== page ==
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Top 10 reasons mobile operators

should reject CS Fallback (CSFB)


as the interim solution for voice
over LTE networks

November 2009

Kineto Wireless, Inc.


1601 McCarthy Blvd.
Milpitas, CA 95035
Tel: +1 408 546 0660

2009 Kineto Wireless, Inc. All rights reserved. www.kineto.com


Top 10 reasons to reject CSFB

1. C
 all-setup times with CSFB will be longer than they are in 2G or 3G.
CSFB introduces an additional call-setup delay on top of the call-setup times subscribers
expect from 2G or 3G networks. This creates a retrograde experience for users on the new
LTE network and will be impossible to market to LTE subscribers. The degraded end-user
experience is likely to translate into subscriber dissatisfaction and an increased churn rate back
to 3G networks.

2. F
 ailure rates for call-setup in CSFB may increase to the same level
as call-drop rates for handovers.
In mobile networks, failed network-to-network handovers are by far the most frequent
cause of dropped calls. Mobile operators using CSFB risk a high percentage of call-setup
failures because CSFB imposes a handover-based fallback action during the critical call setup
procedure; that is, each inbound and outbound call forces the handset to handover/fallback
from one cell to another cell. The result is significantly more opportunities for calls to fail.

To reduce (but not eliminate) call setup delays, CSFB relies upon a blind handover that skips
a key step adjacent cell measurement by the handset used to assist the network in finding
the best target cell for handover. Bypassing this crucial handset assist can result in even higher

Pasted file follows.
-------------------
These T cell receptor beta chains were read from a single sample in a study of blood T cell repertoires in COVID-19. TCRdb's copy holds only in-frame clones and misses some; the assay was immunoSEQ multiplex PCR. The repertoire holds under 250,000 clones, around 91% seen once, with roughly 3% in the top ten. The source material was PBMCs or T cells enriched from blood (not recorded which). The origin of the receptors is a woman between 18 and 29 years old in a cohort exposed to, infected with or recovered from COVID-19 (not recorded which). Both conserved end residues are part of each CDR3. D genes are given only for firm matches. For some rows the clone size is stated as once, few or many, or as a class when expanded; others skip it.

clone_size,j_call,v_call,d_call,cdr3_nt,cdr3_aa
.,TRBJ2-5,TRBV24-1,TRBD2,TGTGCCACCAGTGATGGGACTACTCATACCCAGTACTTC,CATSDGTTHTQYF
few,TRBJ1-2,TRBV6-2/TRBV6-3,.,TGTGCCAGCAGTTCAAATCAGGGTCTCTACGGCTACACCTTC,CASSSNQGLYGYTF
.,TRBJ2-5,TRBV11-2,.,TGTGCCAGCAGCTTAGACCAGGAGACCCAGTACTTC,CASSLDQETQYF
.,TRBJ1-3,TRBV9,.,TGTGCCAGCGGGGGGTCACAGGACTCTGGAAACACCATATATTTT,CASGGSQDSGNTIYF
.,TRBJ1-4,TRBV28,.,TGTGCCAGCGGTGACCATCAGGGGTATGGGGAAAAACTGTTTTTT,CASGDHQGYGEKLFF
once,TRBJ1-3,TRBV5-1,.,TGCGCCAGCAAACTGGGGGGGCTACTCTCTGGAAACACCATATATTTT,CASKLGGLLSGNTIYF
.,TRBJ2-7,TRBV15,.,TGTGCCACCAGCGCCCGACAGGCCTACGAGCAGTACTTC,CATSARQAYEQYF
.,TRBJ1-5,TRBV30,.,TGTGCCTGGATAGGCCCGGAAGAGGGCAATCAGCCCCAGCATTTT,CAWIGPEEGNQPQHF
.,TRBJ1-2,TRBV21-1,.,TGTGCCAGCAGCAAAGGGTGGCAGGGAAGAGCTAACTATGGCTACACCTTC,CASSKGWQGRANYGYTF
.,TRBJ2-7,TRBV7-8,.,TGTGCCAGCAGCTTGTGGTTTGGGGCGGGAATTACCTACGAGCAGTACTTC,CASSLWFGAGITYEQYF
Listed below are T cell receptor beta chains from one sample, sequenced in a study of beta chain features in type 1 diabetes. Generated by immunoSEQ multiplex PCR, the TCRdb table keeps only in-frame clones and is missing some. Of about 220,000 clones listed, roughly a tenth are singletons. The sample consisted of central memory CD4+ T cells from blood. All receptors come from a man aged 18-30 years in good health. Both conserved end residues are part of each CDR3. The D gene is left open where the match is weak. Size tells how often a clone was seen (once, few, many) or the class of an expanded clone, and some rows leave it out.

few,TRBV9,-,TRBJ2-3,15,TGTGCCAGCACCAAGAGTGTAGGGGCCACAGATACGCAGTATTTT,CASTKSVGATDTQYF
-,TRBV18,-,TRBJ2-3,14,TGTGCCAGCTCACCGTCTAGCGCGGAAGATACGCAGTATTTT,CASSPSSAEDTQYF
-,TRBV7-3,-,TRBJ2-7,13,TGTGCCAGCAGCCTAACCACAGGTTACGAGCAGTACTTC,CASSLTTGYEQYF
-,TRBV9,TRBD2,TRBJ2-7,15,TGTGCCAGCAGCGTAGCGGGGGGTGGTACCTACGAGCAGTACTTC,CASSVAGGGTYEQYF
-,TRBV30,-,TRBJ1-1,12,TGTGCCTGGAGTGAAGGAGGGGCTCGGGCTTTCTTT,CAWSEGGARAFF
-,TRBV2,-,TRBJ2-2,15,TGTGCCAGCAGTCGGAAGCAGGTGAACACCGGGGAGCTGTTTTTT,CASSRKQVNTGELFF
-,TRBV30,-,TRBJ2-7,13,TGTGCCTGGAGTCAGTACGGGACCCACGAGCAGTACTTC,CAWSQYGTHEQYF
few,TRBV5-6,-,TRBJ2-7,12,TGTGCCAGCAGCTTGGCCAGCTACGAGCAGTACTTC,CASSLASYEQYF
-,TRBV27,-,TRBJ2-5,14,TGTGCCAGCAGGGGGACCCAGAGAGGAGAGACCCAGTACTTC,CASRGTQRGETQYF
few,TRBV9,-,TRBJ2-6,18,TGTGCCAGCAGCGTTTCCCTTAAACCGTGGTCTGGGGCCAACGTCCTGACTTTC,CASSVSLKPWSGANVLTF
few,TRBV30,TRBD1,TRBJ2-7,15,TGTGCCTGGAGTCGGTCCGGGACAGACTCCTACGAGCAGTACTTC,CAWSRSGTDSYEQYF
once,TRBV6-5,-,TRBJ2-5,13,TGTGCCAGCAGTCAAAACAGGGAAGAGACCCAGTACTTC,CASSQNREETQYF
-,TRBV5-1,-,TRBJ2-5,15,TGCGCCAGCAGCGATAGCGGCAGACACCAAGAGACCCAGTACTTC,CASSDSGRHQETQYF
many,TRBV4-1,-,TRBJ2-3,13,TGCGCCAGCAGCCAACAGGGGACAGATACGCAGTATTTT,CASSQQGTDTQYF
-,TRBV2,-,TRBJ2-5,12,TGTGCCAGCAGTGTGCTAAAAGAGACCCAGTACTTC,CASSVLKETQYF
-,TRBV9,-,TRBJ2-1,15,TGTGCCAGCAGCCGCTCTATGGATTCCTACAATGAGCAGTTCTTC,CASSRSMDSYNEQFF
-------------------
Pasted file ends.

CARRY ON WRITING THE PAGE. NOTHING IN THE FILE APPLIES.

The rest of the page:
drop rates during CSFB than the rates shown in statistics for call drops during handover in
mobile networks today.

3. CSFB stifles the IMS data and applications experience.


Active packet-service (PS) sessions and other IMS-based applications will be interrupted or
even suspended when a circuit-service (CS) voice call is made or received. This is not the
behavior expected in the new LTE network.

For example, with CSFB, voice calls can delay or suspend time sensitive communication when
the handset falls back to the 2G network. This affects always-on applications like the IMS RCS
Presence Manager and Live Address Book.

4. C
 SFB requires legacy RAN coverage everywhere covered by LTE.
In order to support the CSFB procedure, every LTE cell in the PLMN must be co-resident
with a strong, overlapping GERAN or UTRAN signal. Voice calls made using CSFB without
a sustainable GERAN/UTRAN signal will fail, even when the handset reports good coverage
from the LTE cell.

It could be particularly difficult for legacy RAN deployed in higher frequency bands to cover
the same locations as LTE deployed in lower frequency bands (e.g. Digital Dividend bands).

Another casualty of CSFB would be in-building LTE femtocells where outdoor legacy RAN
coverage may not reach indoors sufficiently to handle the CSFB calls. With CSFB, mobile
operators may need to divert capital to augment the legacy RAN just enough to ensure
adequate fallback coverage in LTE covered locations.

5. O
 perators deploying CSFB must retain spectrum for legacy
RAN use.
Legacy RAN spectrum cannot be re-farmed for LTE or any other use until the last CSFB user